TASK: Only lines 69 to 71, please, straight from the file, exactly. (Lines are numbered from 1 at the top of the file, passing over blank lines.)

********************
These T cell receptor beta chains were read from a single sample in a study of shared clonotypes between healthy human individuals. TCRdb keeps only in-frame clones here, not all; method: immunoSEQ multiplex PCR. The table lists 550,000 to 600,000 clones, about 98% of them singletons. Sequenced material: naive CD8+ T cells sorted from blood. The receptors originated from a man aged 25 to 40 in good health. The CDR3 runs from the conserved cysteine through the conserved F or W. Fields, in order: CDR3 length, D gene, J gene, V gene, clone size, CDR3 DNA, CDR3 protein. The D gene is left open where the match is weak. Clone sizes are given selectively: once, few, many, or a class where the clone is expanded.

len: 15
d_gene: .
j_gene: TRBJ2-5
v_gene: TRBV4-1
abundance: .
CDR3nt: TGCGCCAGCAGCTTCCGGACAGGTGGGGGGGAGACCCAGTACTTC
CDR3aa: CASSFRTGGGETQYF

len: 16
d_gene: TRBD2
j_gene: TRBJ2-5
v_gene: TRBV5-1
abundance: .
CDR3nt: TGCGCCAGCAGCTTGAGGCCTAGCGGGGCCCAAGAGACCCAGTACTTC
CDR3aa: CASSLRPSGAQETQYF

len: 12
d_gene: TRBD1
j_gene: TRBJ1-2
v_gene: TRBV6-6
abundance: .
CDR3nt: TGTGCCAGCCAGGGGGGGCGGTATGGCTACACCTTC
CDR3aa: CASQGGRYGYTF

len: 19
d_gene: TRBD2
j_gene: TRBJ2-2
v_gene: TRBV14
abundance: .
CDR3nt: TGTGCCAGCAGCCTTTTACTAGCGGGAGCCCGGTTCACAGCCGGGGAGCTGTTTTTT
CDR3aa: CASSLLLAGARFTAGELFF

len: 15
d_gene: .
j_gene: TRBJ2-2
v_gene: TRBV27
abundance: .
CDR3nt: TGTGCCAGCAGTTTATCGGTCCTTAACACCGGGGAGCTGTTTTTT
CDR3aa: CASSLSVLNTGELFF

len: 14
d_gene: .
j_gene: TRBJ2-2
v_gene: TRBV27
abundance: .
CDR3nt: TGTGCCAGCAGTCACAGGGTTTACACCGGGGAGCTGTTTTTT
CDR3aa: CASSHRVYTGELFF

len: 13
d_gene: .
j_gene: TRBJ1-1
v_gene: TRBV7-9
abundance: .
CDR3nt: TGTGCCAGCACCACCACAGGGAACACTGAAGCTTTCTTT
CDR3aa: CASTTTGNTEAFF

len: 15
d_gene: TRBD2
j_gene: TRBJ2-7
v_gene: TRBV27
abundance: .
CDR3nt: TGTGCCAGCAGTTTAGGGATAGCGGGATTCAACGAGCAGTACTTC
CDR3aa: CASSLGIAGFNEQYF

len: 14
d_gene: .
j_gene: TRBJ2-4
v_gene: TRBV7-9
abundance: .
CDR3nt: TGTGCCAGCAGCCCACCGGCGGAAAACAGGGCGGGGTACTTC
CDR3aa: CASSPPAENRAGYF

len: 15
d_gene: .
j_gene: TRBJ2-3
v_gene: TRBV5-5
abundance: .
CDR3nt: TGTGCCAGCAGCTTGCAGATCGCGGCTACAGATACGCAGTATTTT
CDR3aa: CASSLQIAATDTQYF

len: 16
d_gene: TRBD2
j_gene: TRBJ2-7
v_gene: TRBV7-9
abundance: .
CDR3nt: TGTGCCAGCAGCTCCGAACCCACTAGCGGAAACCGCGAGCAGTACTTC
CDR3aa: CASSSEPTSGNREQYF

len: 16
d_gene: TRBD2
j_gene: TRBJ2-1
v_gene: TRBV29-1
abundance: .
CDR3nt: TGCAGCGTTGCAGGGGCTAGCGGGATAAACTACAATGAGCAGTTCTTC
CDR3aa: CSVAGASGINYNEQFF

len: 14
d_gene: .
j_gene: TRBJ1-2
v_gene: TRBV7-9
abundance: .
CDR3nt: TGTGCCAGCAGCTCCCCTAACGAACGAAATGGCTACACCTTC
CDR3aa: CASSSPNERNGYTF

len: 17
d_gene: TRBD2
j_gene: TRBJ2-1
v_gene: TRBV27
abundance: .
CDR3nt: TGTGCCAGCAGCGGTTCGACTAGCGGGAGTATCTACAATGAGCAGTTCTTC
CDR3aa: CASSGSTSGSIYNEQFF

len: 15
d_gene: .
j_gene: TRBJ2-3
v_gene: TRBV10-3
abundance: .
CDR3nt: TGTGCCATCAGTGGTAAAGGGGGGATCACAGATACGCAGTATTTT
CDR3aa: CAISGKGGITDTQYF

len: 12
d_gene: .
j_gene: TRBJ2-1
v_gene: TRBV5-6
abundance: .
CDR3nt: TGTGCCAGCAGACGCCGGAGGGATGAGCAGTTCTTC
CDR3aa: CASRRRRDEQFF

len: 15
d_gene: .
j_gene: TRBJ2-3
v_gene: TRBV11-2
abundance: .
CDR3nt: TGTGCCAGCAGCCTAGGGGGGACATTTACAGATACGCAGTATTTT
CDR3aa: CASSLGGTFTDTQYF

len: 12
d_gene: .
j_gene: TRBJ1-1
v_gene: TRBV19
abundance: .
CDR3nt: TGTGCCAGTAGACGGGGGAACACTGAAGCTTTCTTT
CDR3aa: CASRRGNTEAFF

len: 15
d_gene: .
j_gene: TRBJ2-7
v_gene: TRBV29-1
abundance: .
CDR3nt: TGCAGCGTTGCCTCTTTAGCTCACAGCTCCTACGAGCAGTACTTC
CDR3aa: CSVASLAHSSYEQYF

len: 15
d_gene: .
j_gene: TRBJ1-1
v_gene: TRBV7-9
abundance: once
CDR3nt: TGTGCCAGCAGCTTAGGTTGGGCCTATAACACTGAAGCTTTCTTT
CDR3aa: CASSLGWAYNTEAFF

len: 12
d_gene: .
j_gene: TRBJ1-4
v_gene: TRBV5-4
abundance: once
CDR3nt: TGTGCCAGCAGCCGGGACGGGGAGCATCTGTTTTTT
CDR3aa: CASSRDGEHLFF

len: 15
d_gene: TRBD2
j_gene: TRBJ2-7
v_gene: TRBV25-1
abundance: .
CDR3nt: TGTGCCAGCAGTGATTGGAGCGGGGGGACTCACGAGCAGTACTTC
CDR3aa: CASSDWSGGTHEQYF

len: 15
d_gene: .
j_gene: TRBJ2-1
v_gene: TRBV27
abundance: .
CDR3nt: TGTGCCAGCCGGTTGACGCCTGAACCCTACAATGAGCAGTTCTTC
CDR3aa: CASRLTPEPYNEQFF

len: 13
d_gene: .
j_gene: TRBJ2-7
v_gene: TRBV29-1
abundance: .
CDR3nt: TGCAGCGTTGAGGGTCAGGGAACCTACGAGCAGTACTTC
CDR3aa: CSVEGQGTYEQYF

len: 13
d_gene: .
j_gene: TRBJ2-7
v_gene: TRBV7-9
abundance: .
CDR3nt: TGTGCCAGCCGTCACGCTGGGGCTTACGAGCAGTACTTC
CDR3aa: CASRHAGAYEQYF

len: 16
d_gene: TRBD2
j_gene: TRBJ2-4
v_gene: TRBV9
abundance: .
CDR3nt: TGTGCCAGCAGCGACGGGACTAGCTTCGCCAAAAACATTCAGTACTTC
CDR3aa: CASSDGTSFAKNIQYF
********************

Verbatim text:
abundance: .
CDR3nt: TGTGCCAGCAGCTTGCAGATCGCGGCTACAGATACGCAGTATTTT
CDR3aa: CASSLQIAATDTQYF